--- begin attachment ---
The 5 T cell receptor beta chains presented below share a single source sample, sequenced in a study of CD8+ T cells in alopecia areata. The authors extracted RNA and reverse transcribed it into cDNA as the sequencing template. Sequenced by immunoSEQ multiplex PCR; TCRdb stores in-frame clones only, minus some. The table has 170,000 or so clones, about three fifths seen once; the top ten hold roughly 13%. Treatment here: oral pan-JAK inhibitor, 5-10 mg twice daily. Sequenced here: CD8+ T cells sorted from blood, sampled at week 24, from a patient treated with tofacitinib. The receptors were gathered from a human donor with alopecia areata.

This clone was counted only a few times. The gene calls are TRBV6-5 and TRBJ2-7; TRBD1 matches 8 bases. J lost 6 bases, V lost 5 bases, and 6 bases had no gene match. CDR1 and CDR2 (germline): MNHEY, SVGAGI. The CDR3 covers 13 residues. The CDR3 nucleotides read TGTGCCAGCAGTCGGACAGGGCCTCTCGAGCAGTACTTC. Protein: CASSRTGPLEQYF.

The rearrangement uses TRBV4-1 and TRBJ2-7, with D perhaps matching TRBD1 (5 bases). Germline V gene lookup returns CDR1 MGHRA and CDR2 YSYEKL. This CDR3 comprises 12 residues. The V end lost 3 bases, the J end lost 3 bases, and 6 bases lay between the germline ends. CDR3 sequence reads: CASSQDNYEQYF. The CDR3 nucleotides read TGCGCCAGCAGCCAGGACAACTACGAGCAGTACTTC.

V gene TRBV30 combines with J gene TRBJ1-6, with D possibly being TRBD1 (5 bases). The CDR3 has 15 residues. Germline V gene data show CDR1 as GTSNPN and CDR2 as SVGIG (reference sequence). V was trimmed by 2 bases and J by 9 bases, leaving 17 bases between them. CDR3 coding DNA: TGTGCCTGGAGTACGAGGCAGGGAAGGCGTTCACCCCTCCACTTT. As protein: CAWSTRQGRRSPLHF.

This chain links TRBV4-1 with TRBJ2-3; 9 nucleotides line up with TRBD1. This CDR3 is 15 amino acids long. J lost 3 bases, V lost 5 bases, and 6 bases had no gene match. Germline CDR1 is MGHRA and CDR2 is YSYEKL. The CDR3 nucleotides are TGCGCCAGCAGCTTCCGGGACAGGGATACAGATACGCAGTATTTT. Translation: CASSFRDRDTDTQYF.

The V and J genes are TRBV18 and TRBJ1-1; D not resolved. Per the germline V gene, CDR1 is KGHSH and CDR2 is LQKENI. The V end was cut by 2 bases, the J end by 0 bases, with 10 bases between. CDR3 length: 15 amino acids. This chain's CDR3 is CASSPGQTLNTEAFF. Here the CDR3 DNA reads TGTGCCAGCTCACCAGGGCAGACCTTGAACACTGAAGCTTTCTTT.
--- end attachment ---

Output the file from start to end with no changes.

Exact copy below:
The 5 T cell receptor beta chains presented below share a single source sample, sequenced in a study of CD8+ T cells in alopecia areata. The authors extracted RNA and reverse transcribed it into cDNA as the sequencing template. Sequenced by immunoSEQ multiplex PCR; TCRdb stores in-frame clones only, minus some. The table has 170,000 or so clones, about three fifths seen once; the top ten hold roughly 13%. Treatment here: oral pan-JAK inhibitor, 5-10 mg twice daily. Sequenced here: CD8+ T cells sorted from blood, sampled at week 24, from a patient treated with tofacitinib. The receptors were gathered from a human donor with alopecia areata.

This clone was counted only a few times. The gene calls are TRBV6-5 and TRBJ2-7; TRBD1 matches 8 bases. J lost 6 bases, V lost 5 bases, and 6 bases had no gene match. CDR1 and CDR2 (germline): MNHEY, SVGAGI. The CDR3 covers 13 residues. The CDR3 nucleotides read TGTGCCAGCAGTCGGACAGGGCCTCTCGAGCAGTACTTC. Protein: CASSRTGPLEQYF.

The rearrangement uses TRBV4-1 and TRBJ2-7, with D perhaps matching TRBD1 (5 bases). Germline V gene lookup returns CDR1 MGHRA and CDR2 YSYEKL. This CDR3 comprises 12 residues. The V end lost 3 bases, the J end lost 3 bases, and 6 bases lay between the germline ends. CDR3 sequence reads: CASSQDNYEQYF. The CDR3 nucleotides read TGCGCCAGCAGCCAGGACAACTACGAGCAGTACTTC.

V gene TRBV30 combines with J gene TRBJ1-6, with D possibly being TRBD1 (5 bases). The CDR3 has 15 residues. Germline V gene data show CDR1 as GTSNPN and CDR2 as SVGIG (reference sequence). V was trimmed by 2 bases and J by 9 bases, leaving 17 bases between them. CDR3 coding DNA: TGTGCCTGGAGTACGAGGCAGGGAAGGCGTTCACCCCTCCACTTT. As protein: CAWSTRQGRRSPLHF.

This chain links TRBV4-1 with TRBJ2-3; 9 nucleotides line up with TRBD1. This CDR3 is 15 amino acids long. J lost 3 bases, V lost 5 bases, and 6 bases had no gene match. Germline CDR1 is MGHRA and CDR2 is YSYEKL. The CDR3 nucleotides are TGCGCCAGCAGCTTCCGGGACAGGGATACAGATACGCAGTATTTT. Translation: CASSFRDRDTDTQYF.

The V and J genes are TRBV18 and TRBJ1-1; D not resolved. Per the germline V gene, CDR1 is KGHSH and CDR2 is LQKENI. The V end was cut by 2 bases, the J end by 0 bases, with 10 bases between. CDR3 length: 15 amino acids. This chain's CDR3 is CASSPGQTLNTEAFF. Here the CDR3 DNA reads TGTGCCAGCTCACCAGGGCAGACCTTGAACACTGAAGCTTTCTTT.